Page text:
StudioNow, which has built a nationwide network of thousands of creative professionals providing outsourced, on-location video shooting and editing, is announcing its Video Asset Management & Syndication Platform ("AMS") today. With the move, StudioNow looks poised to enter the crowded video publishing and management platform space, but from the angle of video production partner. Earlier this week I spoke to StudioNow's CEO and founder David Mason and its COO David Corts to learn more.
StudioNow's core business has been linking video professionals to its clients' projects (competitors in this space include TurnHere, Geobeats and others). There have been two primary types of customers; directories like CitySearch (which I wrote about here), who increasingly want to sell video ads to their local customers, yet lack the means to fulfill orders themselves and content publishers who want to add video to their sites, but for a variety of reasons don't have the capability to do so solely on their own. A good example of the latter is Maxim magazine which hired StudioNow to shoot and edit video from 100 different locations around the world for its "Hometown Hottie" feature.
These projects have been managed using the company's video creation platform, which allows all of a project's participants (videographers, editors, client project team, StudioNow producer, etc.) to gain access and manage the project's work flow through to completion. Given the geographic dispersion of project participants, the platform plays a crucial role in tracking projects and keeping them on schedule and on budget.
David explained that as StudioNow has produced these videos, a new problem has cropped up: how to manage them, especially as the quantity grows over time. Originally StudioNow would just FTP the videos to the client and they would manage them using in-house or 3rd party management platforms. But more recently, with clients asking StudioNow to get more involved, the company spotted a need to roll out a full service offering that manages, transcodes (in the cloud using Amazon's services) and syndicates the video to its intended destinations. AMS also enables metadata creation and management and next, analytics. StudioNow is announcing Simon & Schuster as its first AMS customer today.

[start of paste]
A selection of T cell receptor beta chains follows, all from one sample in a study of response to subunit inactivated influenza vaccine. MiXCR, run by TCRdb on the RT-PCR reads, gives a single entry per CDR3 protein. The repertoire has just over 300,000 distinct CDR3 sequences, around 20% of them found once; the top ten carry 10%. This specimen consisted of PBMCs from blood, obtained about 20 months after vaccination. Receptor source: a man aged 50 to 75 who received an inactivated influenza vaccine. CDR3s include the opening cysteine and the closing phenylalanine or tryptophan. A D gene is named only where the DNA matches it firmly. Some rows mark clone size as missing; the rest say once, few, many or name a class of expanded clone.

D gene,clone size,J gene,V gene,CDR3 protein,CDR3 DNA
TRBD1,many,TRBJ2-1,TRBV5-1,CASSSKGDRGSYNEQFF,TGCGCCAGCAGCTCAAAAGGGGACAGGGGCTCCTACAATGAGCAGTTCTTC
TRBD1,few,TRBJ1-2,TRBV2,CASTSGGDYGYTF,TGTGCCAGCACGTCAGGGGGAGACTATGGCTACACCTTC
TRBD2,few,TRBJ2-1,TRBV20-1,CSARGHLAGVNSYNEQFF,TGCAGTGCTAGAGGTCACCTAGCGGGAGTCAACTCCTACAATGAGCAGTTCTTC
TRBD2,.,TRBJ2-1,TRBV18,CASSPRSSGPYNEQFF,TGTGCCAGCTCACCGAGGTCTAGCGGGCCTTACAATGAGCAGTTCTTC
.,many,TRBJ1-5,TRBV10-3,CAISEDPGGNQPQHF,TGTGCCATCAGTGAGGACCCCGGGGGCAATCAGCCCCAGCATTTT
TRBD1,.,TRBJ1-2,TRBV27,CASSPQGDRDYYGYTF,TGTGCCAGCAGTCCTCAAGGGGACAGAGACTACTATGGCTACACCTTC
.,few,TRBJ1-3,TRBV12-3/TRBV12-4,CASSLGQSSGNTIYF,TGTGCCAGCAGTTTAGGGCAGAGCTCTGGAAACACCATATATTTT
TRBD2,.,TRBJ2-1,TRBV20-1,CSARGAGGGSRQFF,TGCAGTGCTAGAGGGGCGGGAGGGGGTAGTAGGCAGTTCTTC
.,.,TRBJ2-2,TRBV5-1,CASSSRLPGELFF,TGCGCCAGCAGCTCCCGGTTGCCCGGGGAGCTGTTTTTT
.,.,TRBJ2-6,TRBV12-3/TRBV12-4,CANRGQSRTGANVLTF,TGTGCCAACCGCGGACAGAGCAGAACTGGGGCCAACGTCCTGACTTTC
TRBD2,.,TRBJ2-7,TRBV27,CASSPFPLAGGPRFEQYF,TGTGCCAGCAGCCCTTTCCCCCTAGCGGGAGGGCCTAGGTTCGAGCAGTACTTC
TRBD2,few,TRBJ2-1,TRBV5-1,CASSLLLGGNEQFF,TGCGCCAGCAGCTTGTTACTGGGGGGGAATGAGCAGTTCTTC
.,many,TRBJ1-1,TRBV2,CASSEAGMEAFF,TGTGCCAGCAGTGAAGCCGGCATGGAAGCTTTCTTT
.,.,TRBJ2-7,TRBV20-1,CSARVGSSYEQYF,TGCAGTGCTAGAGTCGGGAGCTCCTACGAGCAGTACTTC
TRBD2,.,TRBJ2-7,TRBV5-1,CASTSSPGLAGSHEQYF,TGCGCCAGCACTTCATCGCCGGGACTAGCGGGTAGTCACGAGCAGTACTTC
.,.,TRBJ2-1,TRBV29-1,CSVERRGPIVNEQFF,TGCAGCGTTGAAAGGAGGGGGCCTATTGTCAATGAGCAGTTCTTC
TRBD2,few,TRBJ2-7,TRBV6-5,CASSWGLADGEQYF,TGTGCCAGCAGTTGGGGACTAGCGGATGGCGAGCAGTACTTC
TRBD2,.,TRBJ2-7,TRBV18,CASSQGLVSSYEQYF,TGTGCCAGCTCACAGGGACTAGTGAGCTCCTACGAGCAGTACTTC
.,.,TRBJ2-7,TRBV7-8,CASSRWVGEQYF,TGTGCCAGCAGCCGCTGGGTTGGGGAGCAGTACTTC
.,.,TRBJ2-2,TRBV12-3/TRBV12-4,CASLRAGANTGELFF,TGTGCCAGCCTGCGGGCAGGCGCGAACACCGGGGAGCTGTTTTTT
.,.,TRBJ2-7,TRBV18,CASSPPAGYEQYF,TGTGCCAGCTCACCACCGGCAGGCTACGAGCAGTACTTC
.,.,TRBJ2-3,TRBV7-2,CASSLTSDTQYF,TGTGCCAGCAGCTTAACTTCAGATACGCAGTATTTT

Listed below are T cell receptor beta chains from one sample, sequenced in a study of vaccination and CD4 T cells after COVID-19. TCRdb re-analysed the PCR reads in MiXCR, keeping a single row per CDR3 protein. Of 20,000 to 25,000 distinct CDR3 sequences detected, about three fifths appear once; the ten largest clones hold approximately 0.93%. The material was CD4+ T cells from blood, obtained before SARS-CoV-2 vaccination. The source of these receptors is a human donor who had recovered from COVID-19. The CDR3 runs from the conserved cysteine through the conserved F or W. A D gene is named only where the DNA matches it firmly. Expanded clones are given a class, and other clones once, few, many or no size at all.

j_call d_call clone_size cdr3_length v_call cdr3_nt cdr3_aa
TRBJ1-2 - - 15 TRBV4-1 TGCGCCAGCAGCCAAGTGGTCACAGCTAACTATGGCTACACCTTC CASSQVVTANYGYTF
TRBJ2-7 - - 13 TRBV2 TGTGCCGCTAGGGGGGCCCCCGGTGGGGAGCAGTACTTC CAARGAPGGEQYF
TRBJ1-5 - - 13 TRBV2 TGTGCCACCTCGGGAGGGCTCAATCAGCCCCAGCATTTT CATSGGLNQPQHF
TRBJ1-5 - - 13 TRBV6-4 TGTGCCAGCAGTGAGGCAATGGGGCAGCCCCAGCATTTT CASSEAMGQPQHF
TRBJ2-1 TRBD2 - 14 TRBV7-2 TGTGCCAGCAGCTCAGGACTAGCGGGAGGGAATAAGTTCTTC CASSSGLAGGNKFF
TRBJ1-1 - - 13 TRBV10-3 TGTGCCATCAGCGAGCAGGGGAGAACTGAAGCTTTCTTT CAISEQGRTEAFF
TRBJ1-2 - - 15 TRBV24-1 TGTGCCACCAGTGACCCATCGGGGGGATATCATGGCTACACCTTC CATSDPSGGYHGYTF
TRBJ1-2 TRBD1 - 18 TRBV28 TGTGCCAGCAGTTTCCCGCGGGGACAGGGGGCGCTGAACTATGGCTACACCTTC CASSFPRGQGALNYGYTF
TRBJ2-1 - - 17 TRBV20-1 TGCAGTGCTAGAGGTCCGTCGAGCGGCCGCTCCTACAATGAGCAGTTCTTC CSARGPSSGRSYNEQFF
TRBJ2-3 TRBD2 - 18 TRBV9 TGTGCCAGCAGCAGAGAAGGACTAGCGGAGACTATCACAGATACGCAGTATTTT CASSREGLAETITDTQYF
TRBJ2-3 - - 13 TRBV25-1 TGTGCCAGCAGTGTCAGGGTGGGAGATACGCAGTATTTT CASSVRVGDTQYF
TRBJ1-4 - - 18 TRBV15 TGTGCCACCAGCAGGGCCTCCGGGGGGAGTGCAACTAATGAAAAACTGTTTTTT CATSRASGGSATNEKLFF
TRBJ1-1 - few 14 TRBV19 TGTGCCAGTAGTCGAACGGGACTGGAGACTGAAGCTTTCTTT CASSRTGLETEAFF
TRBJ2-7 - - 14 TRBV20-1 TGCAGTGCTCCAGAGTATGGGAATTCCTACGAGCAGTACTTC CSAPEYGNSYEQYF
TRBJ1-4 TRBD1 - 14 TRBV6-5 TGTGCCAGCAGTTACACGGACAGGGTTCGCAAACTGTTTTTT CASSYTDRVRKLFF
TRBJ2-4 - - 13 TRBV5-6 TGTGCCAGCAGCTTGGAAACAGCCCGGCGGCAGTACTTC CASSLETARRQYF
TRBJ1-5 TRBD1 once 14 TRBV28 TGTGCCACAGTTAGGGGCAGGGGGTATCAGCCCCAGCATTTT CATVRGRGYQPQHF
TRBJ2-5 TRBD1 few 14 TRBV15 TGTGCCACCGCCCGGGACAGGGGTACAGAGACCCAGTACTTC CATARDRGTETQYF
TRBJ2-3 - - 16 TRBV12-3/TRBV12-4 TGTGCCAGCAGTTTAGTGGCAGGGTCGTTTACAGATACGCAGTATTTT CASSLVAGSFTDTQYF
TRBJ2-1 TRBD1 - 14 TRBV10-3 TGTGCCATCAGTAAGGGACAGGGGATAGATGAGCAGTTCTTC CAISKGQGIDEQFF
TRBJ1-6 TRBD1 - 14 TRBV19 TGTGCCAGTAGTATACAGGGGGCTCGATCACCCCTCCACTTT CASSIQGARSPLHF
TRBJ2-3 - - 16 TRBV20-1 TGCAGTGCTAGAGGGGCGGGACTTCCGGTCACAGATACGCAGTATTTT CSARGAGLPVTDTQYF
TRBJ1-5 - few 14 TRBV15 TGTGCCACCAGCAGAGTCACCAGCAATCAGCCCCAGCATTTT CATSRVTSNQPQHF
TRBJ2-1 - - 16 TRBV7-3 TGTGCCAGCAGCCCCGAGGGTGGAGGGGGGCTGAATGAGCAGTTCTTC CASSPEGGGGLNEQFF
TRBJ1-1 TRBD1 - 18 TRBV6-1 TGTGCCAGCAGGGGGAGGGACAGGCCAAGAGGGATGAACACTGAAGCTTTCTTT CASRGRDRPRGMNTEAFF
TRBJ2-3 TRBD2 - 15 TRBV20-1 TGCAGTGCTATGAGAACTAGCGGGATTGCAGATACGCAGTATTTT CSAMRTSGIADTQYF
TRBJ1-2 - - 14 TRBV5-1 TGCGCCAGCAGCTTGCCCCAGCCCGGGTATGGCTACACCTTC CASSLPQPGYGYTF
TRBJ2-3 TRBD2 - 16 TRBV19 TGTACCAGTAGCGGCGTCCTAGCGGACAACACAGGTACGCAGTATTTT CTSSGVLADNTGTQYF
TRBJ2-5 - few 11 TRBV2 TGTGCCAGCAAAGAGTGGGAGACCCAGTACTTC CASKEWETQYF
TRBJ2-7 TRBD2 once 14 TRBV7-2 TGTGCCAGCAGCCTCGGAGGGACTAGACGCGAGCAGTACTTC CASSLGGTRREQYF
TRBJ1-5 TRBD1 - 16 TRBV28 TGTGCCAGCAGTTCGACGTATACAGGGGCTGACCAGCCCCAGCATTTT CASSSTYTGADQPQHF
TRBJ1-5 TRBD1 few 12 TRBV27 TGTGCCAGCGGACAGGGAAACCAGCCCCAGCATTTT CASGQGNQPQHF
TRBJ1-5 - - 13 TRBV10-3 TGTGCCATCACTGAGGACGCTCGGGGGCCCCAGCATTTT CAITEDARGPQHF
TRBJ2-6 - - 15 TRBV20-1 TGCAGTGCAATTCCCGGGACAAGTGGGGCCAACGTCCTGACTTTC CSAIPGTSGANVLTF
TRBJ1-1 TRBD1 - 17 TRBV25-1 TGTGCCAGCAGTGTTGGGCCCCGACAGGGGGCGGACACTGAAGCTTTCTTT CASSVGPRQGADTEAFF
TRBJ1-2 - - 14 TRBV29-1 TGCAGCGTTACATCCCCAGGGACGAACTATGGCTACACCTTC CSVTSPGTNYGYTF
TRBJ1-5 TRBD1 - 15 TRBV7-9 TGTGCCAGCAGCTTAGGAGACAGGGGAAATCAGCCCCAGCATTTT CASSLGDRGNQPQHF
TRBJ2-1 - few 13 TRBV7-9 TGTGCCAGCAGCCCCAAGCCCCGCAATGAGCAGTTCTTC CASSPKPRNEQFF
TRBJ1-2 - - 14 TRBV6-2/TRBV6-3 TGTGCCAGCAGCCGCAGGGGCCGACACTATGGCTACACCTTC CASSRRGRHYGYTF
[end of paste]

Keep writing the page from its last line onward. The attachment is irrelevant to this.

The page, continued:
Add in a player, a CDN offering, and integration with monetization options and it sounds a lot like another new competitor in the video platform space, right? Not exactly, or at least not yet anyway according to David. For now, StudioNow is positioning AMS as an intermediary stop, with video still getting pushed to third-party platforms like Brightcove, Ooyala, Delve, or others that its clients might use.
But from my standpoint, it seems inevitable that StudioNow will add features and become another full-fledged video platform competitor. Assuming it goes that route, its advantage is that it is already a trusted partner to customers on the video creation side. This could be a significant entry point, as more companies conclude they need to offer video to remain competitive. But lacking the capabilities to do so on their own, on-demand video creation services will likely become ever more popular, providing a strong toehold for StudioNow to leverage.
This is yet another example of how the video platform space is continuing to evolve, with newer players finding ways to differentiate themselves.
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Looking over last month's posts with an eye for 2-3 themes to extract for my recap post today, I was instead struck by one overarching theme: innovation is alive and well in the broadband video space. Other sectors of the economy may have ground to a halt in the current recession, but whether it's new technologies, new service models or new approaches by traditional media companies, the pace of innovation in all things related to broadband video seems only to be accelerating.